I know I won't. Maybe this biopsy is a wake-up call. It made me realize that during the motorcycle accident in Nicaragua, nothing flashed before my eyes, not because I didn't care about life, but because I didn't think I was going to die. I don't want to die. But at least I can say I was able to live one of the happiest days of my life and even luckier to be able to recognize it in the moment. Then, I didn't have to worry about anything, no social expectations, no obligations. I remember one moment when I just told myself, "don't worry, everything will work out". And it did. All I had to do was let fate carry me away and enjoy the ride. I was free.

But then you crash back into reality, which for me is being in Bogotá. I could feel things getting progressively worse. Twice the victim of petty thievery, the possibility of being diagnosed with cancer, and now, with all on my mind, irresponsibly losing my bag full of expensive electronic gadgets, has just been...too much. It's not the monetary value of these things, it's what was inside them. The wallet was a gift from Akey, the phone had a guitar recording of my friends from Costa Rica, the bag, had, God, irreplacable items from those that mean the most to me in my life. I feel that I've been stripped of everything that has meant anything to me. I'm trying so desperately to find the lessons in all this, make sense of why I deserve it all, but it's so hard. I feel so weak. But that is what life is. It is exactly what I've been repeatedly told on this trip. "La vida es una lucha" (life is a fight) and "you can't find peace by avoiding it".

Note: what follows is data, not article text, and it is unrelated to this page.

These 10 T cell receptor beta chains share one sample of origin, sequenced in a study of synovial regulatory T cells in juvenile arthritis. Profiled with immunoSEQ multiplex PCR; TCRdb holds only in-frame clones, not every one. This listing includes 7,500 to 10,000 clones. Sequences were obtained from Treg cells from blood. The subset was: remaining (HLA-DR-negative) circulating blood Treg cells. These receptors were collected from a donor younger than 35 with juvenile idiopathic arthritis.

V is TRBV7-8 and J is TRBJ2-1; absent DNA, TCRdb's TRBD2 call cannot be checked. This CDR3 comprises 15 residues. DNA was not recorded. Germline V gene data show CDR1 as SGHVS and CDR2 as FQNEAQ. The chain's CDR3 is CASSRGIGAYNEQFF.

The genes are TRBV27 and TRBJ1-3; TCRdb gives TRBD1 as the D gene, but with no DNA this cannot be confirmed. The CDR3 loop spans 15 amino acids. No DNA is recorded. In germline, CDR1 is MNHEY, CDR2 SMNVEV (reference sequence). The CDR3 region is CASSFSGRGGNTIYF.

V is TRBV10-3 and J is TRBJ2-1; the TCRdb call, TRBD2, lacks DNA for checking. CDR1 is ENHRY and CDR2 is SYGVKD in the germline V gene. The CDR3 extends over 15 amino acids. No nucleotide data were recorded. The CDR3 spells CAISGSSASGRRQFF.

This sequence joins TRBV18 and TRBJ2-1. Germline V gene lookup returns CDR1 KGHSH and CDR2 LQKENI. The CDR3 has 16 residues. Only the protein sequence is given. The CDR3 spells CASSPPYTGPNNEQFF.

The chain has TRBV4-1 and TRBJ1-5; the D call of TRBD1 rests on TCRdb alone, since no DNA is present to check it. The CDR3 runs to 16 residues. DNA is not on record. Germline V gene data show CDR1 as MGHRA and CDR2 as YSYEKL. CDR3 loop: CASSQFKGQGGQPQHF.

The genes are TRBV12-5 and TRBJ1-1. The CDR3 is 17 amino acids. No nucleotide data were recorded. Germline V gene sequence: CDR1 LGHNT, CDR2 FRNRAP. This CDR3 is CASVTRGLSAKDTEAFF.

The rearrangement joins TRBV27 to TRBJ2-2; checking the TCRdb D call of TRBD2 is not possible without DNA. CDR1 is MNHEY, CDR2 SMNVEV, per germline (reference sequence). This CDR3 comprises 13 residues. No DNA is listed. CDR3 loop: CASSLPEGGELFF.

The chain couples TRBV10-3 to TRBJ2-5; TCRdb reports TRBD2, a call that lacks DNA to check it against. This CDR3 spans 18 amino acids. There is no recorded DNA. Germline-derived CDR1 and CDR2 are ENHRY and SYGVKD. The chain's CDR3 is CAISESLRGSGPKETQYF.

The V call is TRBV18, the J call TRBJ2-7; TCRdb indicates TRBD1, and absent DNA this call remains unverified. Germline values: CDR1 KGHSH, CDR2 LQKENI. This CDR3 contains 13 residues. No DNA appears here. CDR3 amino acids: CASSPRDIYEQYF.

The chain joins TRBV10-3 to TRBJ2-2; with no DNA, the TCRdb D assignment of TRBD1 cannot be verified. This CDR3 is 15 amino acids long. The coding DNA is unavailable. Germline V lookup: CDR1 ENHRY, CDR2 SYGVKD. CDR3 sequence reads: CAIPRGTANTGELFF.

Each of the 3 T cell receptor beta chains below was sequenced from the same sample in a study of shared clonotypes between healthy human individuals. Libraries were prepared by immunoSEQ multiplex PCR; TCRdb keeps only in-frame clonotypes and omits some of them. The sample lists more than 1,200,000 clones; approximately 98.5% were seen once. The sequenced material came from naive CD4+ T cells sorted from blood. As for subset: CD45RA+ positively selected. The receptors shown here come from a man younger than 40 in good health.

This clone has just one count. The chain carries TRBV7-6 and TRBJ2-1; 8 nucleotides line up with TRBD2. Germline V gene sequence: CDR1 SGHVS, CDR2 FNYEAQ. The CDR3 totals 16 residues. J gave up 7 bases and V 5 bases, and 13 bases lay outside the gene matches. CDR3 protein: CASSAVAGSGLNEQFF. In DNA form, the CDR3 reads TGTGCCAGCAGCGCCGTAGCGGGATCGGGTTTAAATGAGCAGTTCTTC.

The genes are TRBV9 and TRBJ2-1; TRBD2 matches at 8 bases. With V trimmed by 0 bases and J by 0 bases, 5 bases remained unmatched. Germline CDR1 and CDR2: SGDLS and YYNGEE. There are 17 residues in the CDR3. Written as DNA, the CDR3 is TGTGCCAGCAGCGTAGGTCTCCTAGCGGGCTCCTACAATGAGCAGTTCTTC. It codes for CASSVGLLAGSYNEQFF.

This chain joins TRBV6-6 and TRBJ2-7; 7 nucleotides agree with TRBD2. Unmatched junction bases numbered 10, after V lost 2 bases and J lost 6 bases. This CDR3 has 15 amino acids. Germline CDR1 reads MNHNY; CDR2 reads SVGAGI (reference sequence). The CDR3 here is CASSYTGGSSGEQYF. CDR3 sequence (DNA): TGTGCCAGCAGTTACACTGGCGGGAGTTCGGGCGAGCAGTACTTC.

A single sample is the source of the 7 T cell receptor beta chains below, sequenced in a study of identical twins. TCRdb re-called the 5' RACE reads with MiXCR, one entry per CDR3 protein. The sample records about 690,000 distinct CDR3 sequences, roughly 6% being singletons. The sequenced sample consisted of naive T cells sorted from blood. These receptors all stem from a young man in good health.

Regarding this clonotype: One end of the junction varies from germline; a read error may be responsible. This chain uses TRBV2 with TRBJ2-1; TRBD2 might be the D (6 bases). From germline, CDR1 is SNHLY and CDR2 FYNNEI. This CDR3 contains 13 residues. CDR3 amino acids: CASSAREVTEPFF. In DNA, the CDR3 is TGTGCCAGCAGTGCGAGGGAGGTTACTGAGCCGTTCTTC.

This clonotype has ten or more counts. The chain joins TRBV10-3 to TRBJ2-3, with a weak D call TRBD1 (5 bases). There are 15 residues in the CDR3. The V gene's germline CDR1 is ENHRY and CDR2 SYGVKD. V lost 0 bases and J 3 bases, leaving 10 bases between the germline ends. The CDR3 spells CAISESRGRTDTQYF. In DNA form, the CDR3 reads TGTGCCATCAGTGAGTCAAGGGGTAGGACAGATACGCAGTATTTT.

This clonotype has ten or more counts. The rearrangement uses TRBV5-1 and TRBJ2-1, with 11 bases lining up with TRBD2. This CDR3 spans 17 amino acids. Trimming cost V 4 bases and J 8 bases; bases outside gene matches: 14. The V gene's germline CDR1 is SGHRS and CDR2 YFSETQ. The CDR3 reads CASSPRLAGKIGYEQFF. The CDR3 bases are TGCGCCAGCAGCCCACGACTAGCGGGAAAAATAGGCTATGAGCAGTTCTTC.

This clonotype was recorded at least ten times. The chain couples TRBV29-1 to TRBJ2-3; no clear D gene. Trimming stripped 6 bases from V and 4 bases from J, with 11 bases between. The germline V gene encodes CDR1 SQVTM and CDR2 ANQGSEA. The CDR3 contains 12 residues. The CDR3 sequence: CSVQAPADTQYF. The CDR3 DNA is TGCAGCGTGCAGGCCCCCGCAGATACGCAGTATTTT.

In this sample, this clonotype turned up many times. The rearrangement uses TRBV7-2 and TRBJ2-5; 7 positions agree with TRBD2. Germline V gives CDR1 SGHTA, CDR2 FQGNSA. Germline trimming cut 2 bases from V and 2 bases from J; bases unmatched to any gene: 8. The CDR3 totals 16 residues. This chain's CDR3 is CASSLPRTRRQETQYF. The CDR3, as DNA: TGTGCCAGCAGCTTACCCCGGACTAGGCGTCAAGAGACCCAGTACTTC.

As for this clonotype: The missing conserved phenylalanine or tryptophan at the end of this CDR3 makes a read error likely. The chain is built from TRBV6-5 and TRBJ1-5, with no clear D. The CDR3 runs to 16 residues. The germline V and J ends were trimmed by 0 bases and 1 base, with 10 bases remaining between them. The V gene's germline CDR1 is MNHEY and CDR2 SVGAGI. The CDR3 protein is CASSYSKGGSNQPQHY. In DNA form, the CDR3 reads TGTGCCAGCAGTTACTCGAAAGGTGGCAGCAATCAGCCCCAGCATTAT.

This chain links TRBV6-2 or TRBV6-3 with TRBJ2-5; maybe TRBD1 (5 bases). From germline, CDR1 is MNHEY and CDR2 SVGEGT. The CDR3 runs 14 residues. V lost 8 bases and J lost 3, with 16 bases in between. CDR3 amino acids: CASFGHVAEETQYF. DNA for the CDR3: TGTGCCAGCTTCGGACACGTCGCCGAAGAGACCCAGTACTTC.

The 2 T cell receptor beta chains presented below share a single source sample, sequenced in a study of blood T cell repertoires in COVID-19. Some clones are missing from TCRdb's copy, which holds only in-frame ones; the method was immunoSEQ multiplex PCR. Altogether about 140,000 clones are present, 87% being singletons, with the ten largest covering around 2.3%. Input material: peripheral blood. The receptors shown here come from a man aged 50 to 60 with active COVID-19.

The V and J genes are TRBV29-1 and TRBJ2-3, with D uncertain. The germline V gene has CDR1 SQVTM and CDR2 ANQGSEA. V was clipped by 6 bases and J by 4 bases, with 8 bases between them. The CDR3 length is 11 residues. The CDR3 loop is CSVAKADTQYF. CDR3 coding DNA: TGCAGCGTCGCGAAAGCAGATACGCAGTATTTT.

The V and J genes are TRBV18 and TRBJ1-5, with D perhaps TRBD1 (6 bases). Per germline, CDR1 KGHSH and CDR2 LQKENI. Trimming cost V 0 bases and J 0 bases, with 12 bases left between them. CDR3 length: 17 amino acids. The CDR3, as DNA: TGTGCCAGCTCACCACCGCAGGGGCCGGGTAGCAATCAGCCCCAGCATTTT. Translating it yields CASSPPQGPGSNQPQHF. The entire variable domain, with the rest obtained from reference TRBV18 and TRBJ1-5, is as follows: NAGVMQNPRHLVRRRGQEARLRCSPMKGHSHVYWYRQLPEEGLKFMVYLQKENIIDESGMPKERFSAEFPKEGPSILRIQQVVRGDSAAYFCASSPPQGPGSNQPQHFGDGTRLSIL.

Update: I just found out I don't have cancer.

Sunday, June 1, 2008

"Gracias a Boxeo"

I walked into the boxing gym of Bogotá greeted by stares of curiosity and eventually asked exactly what the hell I was doing there. As I tried to explain my desire to join the gym, an argument erupted between two of the boxers where they wanted, of all things in a boxing gym, to fight each other. At first I was a bit surprised to see the coach not do anything, but looking back on it now, it was probably because he didn't have to.